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Publication numberUS6141344 A
Publication typeGrant
Application numberUS 09/044,293
Publication dateOct 31, 2000
Filing dateMar 19, 1998
Priority dateMar 19, 1998
Fee statusPaid
Publication number044293, 09044293, US 6141344 A, US 6141344A, US-A-6141344, US6141344 A, US6141344A
InventorsKenneth J. DeLong
Original Assignee3Com Corporation
Export CitationBiBTeX, EndNote, RefMan
External Links: USPTO, USPTO Assignment, Espacenet
Coherence mechanism for distributed address cache in a network switch
US 6141344 A
Abstract
In a network switch with a distributed address cache, events that update a cache segment are serialized and distributed and acted upon by all the cache segments to maintain consistency among the segments. The segments are individually associated with Input/Output Application Specific Integrated Circuits ("I/O ASICs") interconnected via an event sharing bus used for transmission of cache update messages. Messages are ordered by arbitrating for the shared bus and enforcing that an I/O ASIC does not update its local cache segment until a cache update message is broadcast on the event bus. Each I/O ASIC asserts a busy signal while executing a cache update message to prevent an arbiter from granting the event bus to allow transmission of a subsequent update message; thereby synchronizing all update messages and minimizing storage on each I/O ASIC for update messages. A weakly coherent mechanism predicated on the observation that address learning operations and address aging operations are self correcting is employed which permits cache update messages to be flushed when cache line conflicts are detected.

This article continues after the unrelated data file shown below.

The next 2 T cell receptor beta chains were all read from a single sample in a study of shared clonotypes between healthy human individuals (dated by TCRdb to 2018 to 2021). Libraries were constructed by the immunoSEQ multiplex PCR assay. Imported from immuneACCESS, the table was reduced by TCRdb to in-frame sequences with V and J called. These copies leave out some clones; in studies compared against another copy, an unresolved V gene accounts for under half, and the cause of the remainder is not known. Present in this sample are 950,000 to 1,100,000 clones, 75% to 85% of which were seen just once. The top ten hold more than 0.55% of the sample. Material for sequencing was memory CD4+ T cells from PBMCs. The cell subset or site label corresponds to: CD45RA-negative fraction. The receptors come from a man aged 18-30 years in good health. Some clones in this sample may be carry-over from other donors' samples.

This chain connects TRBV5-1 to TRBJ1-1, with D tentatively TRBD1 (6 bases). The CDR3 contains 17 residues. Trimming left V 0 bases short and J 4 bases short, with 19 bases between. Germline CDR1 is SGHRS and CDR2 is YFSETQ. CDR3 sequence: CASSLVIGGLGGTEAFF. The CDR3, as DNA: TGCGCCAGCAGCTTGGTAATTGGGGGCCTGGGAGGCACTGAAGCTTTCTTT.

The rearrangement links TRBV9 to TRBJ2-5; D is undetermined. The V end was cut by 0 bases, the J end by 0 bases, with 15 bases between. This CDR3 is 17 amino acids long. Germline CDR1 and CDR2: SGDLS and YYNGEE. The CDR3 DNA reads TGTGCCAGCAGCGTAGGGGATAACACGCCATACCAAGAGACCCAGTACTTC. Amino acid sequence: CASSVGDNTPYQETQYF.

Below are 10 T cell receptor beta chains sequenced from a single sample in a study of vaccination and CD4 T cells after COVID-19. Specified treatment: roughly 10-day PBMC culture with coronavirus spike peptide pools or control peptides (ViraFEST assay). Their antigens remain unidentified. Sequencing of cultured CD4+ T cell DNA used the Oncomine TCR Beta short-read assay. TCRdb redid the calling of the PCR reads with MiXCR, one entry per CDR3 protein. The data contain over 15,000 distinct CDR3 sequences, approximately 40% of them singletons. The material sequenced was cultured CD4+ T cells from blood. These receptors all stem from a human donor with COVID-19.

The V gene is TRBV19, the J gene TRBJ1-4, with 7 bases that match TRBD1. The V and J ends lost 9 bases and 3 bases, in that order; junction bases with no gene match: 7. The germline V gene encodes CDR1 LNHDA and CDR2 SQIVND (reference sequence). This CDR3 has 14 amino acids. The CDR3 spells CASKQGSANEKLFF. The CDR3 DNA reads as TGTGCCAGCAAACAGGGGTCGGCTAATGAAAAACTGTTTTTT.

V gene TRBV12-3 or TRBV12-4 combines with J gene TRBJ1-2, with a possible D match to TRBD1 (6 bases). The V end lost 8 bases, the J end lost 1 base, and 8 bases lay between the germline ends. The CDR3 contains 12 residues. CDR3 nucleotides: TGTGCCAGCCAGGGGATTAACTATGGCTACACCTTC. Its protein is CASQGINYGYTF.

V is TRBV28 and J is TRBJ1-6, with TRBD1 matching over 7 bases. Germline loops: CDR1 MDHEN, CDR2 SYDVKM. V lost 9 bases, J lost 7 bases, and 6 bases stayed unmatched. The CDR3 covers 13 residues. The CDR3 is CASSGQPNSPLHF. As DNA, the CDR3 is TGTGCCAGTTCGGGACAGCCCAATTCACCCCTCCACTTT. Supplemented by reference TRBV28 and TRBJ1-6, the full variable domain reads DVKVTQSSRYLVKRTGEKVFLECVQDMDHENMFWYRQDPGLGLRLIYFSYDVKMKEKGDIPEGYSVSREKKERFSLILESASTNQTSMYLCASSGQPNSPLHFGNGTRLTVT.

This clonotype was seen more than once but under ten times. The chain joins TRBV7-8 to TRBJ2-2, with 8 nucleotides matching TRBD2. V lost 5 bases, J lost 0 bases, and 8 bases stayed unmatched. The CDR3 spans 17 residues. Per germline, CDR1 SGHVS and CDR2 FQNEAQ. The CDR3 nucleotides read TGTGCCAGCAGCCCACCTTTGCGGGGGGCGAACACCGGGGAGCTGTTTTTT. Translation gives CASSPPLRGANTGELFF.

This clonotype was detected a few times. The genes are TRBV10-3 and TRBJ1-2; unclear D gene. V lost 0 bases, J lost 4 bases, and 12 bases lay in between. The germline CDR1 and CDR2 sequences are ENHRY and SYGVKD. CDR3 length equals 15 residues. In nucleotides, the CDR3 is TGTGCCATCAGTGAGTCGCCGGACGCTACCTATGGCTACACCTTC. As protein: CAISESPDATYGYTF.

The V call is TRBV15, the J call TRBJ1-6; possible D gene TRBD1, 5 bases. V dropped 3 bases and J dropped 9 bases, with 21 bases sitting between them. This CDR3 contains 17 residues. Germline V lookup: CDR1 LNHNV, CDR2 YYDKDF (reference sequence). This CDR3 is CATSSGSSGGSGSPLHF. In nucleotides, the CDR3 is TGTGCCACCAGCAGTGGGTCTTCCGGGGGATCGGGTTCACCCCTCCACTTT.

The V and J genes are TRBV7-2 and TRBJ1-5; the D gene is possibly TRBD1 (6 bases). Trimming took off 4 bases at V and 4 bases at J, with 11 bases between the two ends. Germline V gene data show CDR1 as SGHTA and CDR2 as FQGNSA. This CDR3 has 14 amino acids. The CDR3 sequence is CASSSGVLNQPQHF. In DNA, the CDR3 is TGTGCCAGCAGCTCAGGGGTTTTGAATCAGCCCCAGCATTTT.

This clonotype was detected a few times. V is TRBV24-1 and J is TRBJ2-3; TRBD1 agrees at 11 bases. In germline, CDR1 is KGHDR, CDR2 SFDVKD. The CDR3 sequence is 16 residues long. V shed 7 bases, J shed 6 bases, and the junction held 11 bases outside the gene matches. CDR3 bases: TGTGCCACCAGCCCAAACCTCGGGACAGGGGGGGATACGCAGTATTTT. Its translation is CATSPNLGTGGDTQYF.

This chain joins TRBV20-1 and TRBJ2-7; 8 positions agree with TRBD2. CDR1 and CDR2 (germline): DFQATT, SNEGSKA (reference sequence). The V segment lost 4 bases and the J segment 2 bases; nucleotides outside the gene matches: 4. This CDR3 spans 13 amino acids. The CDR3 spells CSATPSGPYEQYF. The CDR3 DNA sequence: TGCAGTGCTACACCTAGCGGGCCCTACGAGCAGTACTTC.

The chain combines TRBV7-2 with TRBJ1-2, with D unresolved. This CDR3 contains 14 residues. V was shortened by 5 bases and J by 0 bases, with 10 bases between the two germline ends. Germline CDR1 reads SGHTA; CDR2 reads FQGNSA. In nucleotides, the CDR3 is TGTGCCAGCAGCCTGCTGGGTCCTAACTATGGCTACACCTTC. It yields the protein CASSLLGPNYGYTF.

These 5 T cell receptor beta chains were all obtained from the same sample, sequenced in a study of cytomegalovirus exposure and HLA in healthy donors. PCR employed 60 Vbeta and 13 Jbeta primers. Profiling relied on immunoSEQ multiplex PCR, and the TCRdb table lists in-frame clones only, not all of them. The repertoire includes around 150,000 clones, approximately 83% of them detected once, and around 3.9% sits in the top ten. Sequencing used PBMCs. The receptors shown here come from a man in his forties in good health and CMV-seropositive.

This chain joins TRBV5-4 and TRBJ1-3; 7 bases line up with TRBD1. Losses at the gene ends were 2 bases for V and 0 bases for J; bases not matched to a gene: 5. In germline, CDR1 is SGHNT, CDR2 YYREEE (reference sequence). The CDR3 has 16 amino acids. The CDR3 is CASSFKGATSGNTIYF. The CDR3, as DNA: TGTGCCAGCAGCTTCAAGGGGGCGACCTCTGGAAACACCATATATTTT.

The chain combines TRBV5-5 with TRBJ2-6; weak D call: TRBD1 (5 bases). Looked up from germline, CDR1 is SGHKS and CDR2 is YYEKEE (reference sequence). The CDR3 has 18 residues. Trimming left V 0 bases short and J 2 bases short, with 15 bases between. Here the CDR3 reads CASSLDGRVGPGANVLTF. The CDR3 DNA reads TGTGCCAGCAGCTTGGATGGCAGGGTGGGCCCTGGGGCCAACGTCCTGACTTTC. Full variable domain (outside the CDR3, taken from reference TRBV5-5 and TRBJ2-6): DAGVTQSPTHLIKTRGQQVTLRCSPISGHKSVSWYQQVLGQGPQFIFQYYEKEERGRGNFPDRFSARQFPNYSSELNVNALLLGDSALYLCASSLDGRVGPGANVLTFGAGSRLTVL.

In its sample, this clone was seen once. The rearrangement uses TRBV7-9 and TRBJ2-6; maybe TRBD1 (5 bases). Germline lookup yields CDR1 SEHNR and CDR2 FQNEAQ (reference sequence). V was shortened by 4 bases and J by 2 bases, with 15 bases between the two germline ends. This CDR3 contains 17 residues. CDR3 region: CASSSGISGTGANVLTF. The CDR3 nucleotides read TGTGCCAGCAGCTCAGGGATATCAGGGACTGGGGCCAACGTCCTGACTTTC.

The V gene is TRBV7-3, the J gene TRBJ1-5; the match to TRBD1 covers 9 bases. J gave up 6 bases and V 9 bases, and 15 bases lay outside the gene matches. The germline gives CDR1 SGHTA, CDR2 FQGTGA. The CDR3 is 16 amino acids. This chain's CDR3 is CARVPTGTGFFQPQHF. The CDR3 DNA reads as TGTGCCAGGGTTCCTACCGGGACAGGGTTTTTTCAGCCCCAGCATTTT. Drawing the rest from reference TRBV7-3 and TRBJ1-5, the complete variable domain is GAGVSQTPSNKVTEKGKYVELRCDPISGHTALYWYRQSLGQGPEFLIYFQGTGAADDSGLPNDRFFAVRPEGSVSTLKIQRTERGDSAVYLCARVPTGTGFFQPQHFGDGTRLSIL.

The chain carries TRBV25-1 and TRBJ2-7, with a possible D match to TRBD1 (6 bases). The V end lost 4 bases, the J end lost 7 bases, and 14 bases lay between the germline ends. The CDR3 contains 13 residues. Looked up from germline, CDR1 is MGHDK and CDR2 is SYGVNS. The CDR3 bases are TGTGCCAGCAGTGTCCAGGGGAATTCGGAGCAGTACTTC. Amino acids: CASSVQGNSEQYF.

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Claims(22)
What is claimed is:
1. Apparatus for updating a distributed address cache in a switch that transmits a data unit from a first device to a second device in a communications network, comprising:
a first input/output circuit including at least one port operable to receive the data unit, a first cache segment of the distributed address cache operable to store address information, and a first update processor for updating said first address cache segment;
a second input/output circuit having at least one port, a second cache segment of the distributed address cache operable to store address information, and a second update processor for updating said second address cache segment; and
a pathway through which data can be transmitted from said first input/output circuit to said second input/output circuit,
said first update processor circuit being operative to transmit an update message to said second update processor via said pathway prior to updating said first address cache segment, said update message being indicative of changes to be made in the distributed address cache.
2. The apparatus of claim 1 wherein said first address cache segment and said second address cache segment contain substantially identical address information.